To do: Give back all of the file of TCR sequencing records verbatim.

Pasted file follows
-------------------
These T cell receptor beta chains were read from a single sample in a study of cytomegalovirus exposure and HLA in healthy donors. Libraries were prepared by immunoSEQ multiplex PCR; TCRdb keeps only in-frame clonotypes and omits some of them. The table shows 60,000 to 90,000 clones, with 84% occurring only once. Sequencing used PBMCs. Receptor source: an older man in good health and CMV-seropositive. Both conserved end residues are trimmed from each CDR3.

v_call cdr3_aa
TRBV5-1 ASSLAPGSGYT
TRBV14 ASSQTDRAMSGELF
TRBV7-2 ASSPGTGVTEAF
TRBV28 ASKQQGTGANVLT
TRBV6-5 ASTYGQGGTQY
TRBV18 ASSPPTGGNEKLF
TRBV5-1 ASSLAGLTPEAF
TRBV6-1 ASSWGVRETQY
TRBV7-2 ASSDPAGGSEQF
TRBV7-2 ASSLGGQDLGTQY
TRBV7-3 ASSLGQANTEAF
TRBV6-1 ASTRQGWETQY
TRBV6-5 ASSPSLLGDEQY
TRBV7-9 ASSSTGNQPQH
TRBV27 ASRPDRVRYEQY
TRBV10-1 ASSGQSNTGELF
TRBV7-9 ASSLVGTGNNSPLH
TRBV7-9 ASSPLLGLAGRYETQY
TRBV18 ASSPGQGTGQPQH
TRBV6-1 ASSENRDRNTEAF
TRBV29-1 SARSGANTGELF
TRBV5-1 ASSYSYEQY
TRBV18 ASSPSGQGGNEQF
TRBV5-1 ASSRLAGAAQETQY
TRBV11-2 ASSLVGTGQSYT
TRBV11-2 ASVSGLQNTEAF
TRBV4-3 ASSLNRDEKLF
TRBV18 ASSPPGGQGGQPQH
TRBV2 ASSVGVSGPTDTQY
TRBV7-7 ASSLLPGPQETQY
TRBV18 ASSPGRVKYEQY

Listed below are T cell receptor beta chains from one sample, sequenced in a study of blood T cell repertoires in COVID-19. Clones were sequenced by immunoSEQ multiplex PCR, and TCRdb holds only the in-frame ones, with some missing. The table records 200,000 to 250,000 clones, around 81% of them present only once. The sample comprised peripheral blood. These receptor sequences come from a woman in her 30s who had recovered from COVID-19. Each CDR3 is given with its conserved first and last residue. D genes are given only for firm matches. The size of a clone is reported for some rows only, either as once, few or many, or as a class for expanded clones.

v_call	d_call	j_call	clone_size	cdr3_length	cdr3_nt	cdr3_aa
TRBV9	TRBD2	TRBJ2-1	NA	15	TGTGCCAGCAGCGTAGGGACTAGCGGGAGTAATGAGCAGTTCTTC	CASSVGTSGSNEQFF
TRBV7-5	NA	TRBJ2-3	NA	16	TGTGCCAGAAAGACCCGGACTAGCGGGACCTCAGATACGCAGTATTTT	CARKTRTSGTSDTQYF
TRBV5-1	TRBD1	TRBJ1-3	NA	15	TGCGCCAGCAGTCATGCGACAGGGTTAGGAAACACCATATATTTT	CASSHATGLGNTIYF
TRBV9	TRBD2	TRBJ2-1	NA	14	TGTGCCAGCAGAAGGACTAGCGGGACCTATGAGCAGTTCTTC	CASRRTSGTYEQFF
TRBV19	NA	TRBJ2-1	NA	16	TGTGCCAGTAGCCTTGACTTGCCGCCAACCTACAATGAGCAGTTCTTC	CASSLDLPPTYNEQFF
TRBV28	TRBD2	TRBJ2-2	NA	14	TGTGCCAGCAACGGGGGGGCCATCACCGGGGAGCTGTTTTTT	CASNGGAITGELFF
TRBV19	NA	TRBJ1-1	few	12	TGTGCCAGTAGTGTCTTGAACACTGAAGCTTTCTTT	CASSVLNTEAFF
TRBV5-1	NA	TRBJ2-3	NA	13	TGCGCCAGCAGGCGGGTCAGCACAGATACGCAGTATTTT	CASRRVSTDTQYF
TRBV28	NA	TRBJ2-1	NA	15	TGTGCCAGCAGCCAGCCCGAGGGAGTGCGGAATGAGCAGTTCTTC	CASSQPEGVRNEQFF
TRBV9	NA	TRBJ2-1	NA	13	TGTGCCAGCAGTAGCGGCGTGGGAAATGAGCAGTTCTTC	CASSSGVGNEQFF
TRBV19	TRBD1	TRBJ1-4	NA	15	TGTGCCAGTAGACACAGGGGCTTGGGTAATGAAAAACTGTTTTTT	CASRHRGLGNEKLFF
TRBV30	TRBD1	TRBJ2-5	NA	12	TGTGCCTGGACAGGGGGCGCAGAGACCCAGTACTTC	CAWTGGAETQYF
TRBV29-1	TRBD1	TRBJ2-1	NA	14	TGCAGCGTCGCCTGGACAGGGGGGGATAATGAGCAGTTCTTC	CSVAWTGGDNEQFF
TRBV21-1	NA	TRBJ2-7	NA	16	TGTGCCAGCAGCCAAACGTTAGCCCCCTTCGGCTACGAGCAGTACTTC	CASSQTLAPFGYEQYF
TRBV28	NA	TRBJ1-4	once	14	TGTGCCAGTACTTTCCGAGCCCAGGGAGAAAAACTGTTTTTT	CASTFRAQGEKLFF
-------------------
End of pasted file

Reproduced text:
These T cell receptor beta chains were read from a single sample in a study of cytomegalovirus exposure and HLA in healthy donors. Libraries were prepared by immunoSEQ multiplex PCR; TCRdb keeps only in-frame clonotypes and omits some of them. The table shows 60,000 to 90,000 clones, with 84% occurring only once. Sequencing used PBMCs. Receptor source: an older man in good health and CMV-seropositive. Both conserved end residues are trimmed from each CDR3.

v_call cdr3_aa
TRBV5-1 ASSLAPGSGYT
TRBV14 ASSQTDRAMSGELF
TRBV7-2 ASSPGTGVTEAF
TRBV28 ASKQQGTGANVLT
TRBV6-5 ASTYGQGGTQY
TRBV18 ASSPPTGGNEKLF
TRBV5-1 ASSLAGLTPEAF
TRBV6-1 ASSWGVRETQY
TRBV7-2 ASSDPAGGSEQF
TRBV7-2 ASSLGGQDLGTQY
TRBV7-3 ASSLGQANTEAF
TRBV6-1 ASTRQGWETQY
TRBV6-5 ASSPSLLGDEQY
TRBV7-9 ASSSTGNQPQH
TRBV27 ASRPDRVRYEQY
TRBV10-1 ASSGQSNTGELF
TRBV7-9 ASSLVGTGNNSPLH
TRBV7-9 ASSPLLGLAGRYETQY
TRBV18 ASSPGQGTGQPQH
TRBV6-1 ASSENRDRNTEAF
TRBV29-1 SARSGANTGELF
TRBV5-1 ASSYSYEQY
TRBV18 ASSPSGQGGNEQF
TRBV5-1 ASSRLAGAAQETQY
TRBV11-2 ASSLVGTGQSYT
TRBV11-2 ASVSGLQNTEAF
TRBV4-3 ASSLNRDEKLF
TRBV18 ASSPPGGQGGQPQH
TRBV2 ASSVGVSGPTDTQY
TRBV7-7 ASSLLPGPQETQY
TRBV18 ASSPGRVKYEQY

Listed below are T cell receptor beta chains from one sample, sequenced in a study of blood T cell repertoires in COVID-19. Clones were sequenced by immunoSEQ multiplex PCR, and TCRdb holds only the in-frame ones, with some missing. The table records 200,000 to 250,000 clones, around 81% of them present only once. The sample comprised peripheral blood. These receptor sequences come from a woman in her 30s who had recovered from COVID-19. Each CDR3 is given with its conserved first and last residue. D genes are given only for firm matches. The size of a clone is reported for some rows only, either as once, few or many, or as a class for expanded clones.

v_call	d_call	j_call	clone_size	cdr3_length	cdr3_nt	cdr3_aa
TRBV9	TRBD2	TRBJ2-1	NA	15	TGTGCCAGCAGCGTAGGGACTAGCGGGAGTAATGAGCAGTTCTTC	CASSVGTSGSNEQFF
TRBV7-5	NA	TRBJ2-3	NA	16	TGTGCCAGAAAGACCCGGACTAGCGGGACCTCAGATACGCAGTATTTT	CARKTRTSGTSDTQYF
TRBV5-1	TRBD1	TRBJ1-3	NA	15	TGCGCCAGCAGTCATGCGACAGGGTTAGGAAACACCATATATTTT	CASSHATGLGNTIYF
TRBV9	TRBD2	TRBJ2-1	NA	14	TGTGCCAGCAGAAGGACTAGCGGGACCTATGAGCAGTTCTTC	CASRRTSGTYEQFF
TRBV19	NA	TRBJ2-1	NA	16	TGTGCCAGTAGCCTTGACTTGCCGCCAACCTACAATGAGCAGTTCTTC	CASSLDLPPTYNEQFF
TRBV28	TRBD2	TRBJ2-2	NA	14	TGTGCCAGCAACGGGGGGGCCATCACCGGGGAGCTGTTTTTT	CASNGGAITGELFF
TRBV19	NA	TRBJ1-1	few	12	TGTGCCAGTAGTGTCTTGAACACTGAAGCTTTCTTT	CASSVLNTEAFF
TRBV5-1	NA	TRBJ2-3	NA	13	TGCGCCAGCAGGCGGGTCAGCACAGATACGCAGTATTTT	CASRRVSTDTQYF
TRBV28	NA	TRBJ2-1	NA	15	TGTGCCAGCAGCCAGCCCGAGGGAGTGCGGAATGAGCAGTTCTTC	CASSQPEGVRNEQFF
TRBV9	NA	TRBJ2-1	NA	13	TGTGCCAGCAGTAGCGGCGTGGGAAATGAGCAGTTCTTC	CASSSGVGNEQFF
TRBV19	TRBD1	TRBJ1-4	NA	15	TGTGCCAGTAGACACAGGGGCTTGGGTAATGAAAAACTGTTTTTT	CASRHRGLGNEKLFF
TRBV30	TRBD1	TRBJ2-5	NA	12	TGTGCCTGGACAGGGGGCGCAGAGACCCAGTACTTC	CAWTGGAETQYF
TRBV29-1	TRBD1	TRBJ2-1	NA	14	TGCAGCGTCGCCTGGACAGGGGGGGATAATGAGCAGTTCTTC	CSVAWTGGDNEQFF
TRBV21-1	NA	TRBJ2-7	NA	16	TGTGCCAGCAGCCAAACGTTAGCCCCCTTCGGCTACGAGCAGTACTTC	CASSQTLAPFGYEQYF
TRBV28	NA	TRBJ1-4	once	14	TGTGCCAGTACTTTCCGAGCCCAGGGAGAAAAACTGTTTTTT	CASTFRAQGEKLFF